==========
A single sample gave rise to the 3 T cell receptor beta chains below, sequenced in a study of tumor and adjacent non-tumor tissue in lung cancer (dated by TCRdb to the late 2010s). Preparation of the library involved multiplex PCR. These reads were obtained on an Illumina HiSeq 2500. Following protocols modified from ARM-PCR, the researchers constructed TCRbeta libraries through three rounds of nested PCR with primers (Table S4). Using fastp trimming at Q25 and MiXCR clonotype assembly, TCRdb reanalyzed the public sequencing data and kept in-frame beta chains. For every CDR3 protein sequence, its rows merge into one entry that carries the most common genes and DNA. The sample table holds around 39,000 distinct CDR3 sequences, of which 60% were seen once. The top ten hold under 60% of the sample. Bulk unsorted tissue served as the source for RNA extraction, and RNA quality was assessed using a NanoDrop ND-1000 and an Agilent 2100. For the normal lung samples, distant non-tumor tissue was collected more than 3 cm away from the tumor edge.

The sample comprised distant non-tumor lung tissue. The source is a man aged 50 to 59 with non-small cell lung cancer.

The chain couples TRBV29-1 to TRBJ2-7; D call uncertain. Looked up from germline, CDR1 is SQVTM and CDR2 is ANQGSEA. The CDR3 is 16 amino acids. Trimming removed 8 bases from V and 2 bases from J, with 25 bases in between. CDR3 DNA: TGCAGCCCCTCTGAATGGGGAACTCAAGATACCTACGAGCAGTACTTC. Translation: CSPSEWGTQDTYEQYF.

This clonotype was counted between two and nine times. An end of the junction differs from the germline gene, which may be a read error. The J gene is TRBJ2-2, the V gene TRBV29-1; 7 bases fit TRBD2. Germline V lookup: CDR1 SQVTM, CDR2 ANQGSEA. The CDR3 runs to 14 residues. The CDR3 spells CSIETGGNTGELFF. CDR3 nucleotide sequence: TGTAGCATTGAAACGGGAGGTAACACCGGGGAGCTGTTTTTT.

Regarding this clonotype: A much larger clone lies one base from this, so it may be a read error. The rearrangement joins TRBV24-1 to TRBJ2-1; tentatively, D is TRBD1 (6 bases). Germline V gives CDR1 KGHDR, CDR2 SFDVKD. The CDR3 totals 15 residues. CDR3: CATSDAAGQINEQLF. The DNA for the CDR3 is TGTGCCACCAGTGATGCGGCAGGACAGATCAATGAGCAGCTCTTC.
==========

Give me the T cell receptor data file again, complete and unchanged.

A single sample gave rise to the 3 T cell receptor beta chains below, sequenced in a study of tumor and adjacent non-tumor tissue in lung cancer (dated by TCRdb to the late 2010s). Preparation of the library involved multiplex PCR. These reads were obtained on an Illumina HiSeq 2500. Following protocols modified from ARM-PCR, the researchers constructed TCRbeta libraries through three rounds of nested PCR with primers (Table S4). Using fastp trimming at Q25 and MiXCR clonotype assembly, TCRdb reanalyzed the public sequencing data and kept in-frame beta chains. For every CDR3 protein sequence, its rows merge into one entry that carries the most common genes and DNA. The sample table holds around 39,000 distinct CDR3 sequences, of which 60% were seen once. The top ten hold under 60% of the sample. Bulk unsorted tissue served as the source for RNA extraction, and RNA quality was assessed using a NanoDrop ND-1000 and an Agilent 2100. For the normal lung samples, distant non-tumor tissue was collected more than 3 cm away from the tumor edge.

The sample comprised distant non-tumor lung tissue. The source is a man aged 50 to 59 with non-small cell lung cancer.

The chain couples TRBV29-1 to TRBJ2-7; D call uncertain. Looked up from germline, CDR1 is SQVTM and CDR2 is ANQGSEA. The CDR3 is 16 amino acids. Trimming removed 8 bases from V and 2 bases from J, with 25 bases in between. CDR3 DNA: TGCAGCCCCTCTGAATGGGGAACTCAAGATACCTACGAGCAGTACTTC. Translation: CSPSEWGTQDTYEQYF.

This clonotype was counted between two and nine times. An end of the junction differs from the germline gene, which may be a read error. The J gene is TRBJ2-2, the V gene TRBV29-1; 7 bases fit TRBD2. Germline V lookup: CDR1 SQVTM, CDR2 ANQGSEA. The CDR3 runs to 14 residues. The CDR3 spells CSIETGGNTGELFF. CDR3 nucleotide sequence: TGTAGCATTGAAACGGGAGGTAACACCGGGGAGCTGTTTTTT.

Regarding this clonotype: A much larger clone lies one base from this, so it may be a read error. The rearrangement joins TRBV24-1 to TRBJ2-1; tentatively, D is TRBD1 (6 bases). Germline V gives CDR1 KGHDR, CDR2 SFDVKD. The CDR3 totals 15 residues. CDR3: CATSDAAGQINEQLF. The DNA for the CDR3 is TGTGCCACCAGTGATGCGGCAGGACAGATCAATGAGCAGCTCTTC.